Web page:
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These Are The Top African Tech Startups You Need To Know About

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Monty Munford , CONTRIBUTOR

Africa is heating up and on fire.

That statement, for once, has nothing to do with climate change, but with investor interest and technology momentum.

This modern-day scramble for Africa also has nothing to do with the colonization of African territory by European powers between 1881 and 1914, but is rather about the hunt for the Next Big Thing.

No longer the Dark Continent, life expectancy in Africa has increased by an astonishing eight years over the past decade and this burst of life is being replicated in its tech ecosystems.

From Cairo to Kigali, Cape Town to Lagos, Nairobi to Accra and Kampala to Dakar, tech hubs are rising faster than the cities that contain them.

By way of example, earlier this week, African software company Andela raised $40 million to connect Africa’s engineering talent into the global technology ecosystem.

 This financial round marks one of the largest investments ever led by an African venture firm into an Africa-based company and brings Andela’s total venture funding to more than $80 million.

Deals such as these are only the tip of the proverbial iceberg and in the UK others are realizing the opportunity.

Early next month in Brussels and backed by the European Commision, London-based accelerator Wayra UK will launch a trade delegation that will visit South Africa and Cape Town as part of the Startup Europe Comes to Africa (SEC2A) Road Trip, a new initiative that seeks to bring the African and European tech ecosystems closer together.

So, the interest is there, what about the startups themselves. What will be the Next Big Thing from Africa?

Naturally, lists are always subjective and contentious; Africa is a huge continent, but the companies mentioned all represent the best of African talent and a future that will shine far from its continental borders.

VConnect (Nigeria)

Previously described by Forbes as one of African’s hottest tech startups, the Lagos-based company continues to transform the services industry in Nigeria. Its platform matches customer needs with available suppliers.

In a country with a large population, scattered markets and lack of basic infrastructure, even the relatively simple task (in the West)  of finding a plumber or somebody to fix a roof is a major problem.

The company says 70% of the population take five days to find a service provider and still run the risk of bad quality of service or paying exorbitant prices. VConnect brings that time down from days to minutes and now logs more than one million businesses.

VConnect

Deepankar Rustagi is the CEO of VConnect.

MeQasa (Ghana)

Featured previously in Forbes after raising $500,000 in 2015, MeQasa goes from strength to strength in Ghana’s real estate market.

Its platform provides a free service for landlords, brokers and real estate industry professionals by making the search experience for prospective tenants and buyers fast and easy through which was previously a difficult user journey.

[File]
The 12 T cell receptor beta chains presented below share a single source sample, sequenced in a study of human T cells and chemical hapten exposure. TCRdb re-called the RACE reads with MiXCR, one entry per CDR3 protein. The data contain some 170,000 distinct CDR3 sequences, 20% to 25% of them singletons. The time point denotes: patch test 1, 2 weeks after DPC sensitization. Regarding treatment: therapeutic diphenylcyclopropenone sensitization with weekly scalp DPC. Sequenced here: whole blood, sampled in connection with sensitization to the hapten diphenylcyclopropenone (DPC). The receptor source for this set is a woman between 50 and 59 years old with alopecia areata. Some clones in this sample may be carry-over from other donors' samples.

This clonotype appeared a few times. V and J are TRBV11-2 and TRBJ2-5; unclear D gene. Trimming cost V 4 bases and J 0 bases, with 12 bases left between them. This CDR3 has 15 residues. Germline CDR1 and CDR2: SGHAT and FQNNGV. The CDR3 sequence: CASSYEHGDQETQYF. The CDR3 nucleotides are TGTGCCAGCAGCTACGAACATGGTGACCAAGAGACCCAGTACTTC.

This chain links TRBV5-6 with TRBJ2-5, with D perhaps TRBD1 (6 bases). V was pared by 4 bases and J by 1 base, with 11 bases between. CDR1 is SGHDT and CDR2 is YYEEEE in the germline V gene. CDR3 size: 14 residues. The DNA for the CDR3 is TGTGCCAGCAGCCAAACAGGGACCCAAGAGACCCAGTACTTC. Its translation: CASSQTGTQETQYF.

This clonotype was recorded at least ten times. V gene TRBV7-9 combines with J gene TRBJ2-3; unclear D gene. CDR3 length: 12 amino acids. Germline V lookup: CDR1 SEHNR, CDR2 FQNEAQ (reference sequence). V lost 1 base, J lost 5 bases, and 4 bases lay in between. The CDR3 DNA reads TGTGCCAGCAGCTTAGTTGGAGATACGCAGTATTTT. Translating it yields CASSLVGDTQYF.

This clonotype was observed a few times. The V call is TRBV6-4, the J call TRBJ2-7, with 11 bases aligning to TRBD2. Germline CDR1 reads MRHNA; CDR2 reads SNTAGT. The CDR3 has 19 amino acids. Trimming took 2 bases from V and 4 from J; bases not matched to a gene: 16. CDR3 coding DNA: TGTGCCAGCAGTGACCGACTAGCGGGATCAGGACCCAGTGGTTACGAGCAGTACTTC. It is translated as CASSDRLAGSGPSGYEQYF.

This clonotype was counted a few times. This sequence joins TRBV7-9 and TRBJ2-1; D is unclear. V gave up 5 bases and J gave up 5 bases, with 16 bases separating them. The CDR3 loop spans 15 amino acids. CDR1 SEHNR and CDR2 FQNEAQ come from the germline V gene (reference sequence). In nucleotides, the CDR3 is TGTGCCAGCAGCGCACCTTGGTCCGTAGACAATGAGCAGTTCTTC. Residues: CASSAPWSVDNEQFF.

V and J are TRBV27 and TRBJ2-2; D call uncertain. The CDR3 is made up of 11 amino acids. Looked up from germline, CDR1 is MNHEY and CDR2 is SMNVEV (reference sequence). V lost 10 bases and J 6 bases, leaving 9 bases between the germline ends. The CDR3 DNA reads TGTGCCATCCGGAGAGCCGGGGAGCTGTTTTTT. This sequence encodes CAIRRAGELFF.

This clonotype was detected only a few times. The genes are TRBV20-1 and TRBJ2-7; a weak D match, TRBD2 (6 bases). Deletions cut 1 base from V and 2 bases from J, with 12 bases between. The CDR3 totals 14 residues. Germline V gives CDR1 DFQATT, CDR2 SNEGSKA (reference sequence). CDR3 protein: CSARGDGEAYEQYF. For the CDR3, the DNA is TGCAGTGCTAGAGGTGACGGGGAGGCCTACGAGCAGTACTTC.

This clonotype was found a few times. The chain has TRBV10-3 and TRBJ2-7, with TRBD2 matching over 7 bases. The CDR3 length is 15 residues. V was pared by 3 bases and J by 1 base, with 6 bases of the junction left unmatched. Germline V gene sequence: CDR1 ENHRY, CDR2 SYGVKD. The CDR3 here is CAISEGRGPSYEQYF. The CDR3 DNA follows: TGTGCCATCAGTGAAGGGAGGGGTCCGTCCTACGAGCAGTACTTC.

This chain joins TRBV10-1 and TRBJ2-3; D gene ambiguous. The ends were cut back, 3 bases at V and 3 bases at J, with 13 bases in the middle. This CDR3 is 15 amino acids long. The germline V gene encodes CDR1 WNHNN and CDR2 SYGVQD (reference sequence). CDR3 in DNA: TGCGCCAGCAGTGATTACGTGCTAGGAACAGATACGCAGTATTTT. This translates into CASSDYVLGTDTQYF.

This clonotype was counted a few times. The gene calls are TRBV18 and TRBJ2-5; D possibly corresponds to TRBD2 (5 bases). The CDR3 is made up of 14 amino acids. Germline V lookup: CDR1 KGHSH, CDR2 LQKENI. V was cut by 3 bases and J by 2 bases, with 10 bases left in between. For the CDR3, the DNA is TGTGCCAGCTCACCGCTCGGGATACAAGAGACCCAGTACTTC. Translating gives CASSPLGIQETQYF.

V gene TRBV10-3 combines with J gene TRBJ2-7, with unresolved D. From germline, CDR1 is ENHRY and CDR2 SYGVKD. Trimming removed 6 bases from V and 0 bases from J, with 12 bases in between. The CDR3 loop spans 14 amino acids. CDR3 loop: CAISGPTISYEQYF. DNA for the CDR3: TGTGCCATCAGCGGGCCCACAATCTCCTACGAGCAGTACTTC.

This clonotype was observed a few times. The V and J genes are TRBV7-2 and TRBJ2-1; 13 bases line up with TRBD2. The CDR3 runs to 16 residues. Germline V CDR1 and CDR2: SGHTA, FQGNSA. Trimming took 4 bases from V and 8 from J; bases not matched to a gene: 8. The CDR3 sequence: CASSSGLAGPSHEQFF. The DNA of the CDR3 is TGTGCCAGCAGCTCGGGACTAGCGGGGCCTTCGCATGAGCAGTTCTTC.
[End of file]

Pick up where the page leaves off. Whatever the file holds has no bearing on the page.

MeQasa showcases thousands of property available for rent or purchase – both residential and commercial – from across Ghana. It matches trusted real estate agents with serious home seekers with details on current property listings. Currently based in Ghana, it aims to replicate this all over Africa and the world.

Flutterwave (Kenya, Ghana, South Africa, Nigeria)

Flutterwave provides smart developer- and customer-friendly payments infrastructure. It provides a range of services that allow its global merchants, PSPs and financial institutions to accept various payment types including Mastercard, Visa, mobile money, bank accounts and more.

The company says this democratises the payments ecosystem by removing the barriers to receiving payments and bringing all payment types into one point. This ensures easy payments and collections for business across Africa regardless of location.

Since inception, Flutterwave has provided the infrastructure for companies across Africa to receive payments from multiple payment sources. An excess of $200 million of transactions across Africa have been facilitated by Flutterwave’s technology.

Sliide Airtime

Sliide Airtime is a mobile advertising startup that gives people free airtime in return for engaging with news and branded content delivered to the lock screen of their mobile devices.

Sliide Airtime uses 65% of its advertising revenues to buy mobile data for its users so they can spend more time online for free. It’s wildly popular in Nigeria and currently fundraising to expand into additional markets in Africa and Asia.

It was named Most Innovative App at the 2017 Mobile World Congress awards, Africa’s Best App at the 2016 Apps Africa awards and its CEO and co-founder Corbyn Munnik was named as one of Forbes Africa’s 30 under 30.

Sliide

Sliide is one of Africa’s most interesting young companies.

Printivo (Nigeria)

Founded in 2014 by Ayodeji Adeogun, Oluyomi Ojo, Ibukun Oloyede, Printivo ships printed material express orders across Nigeria and helps Nigerian SMEs with print marketing.

It works with companies such as Samsung, Google and Uber and has been through two rounds of funding to date.

Last year, the company was voted ‘The Most Investable in Nigeria after beating 31 other Nigerian startups at the Nigerian Startup Matchup competition run by business platform Starta.

LIfeQ – South Africa

LIfeQ is on a mission to maximise people’s health. It brings together knowledge and understanding of human physiology and systems biology to extract and deliver person-specific digital biomarkers from multitudinous curated data channels.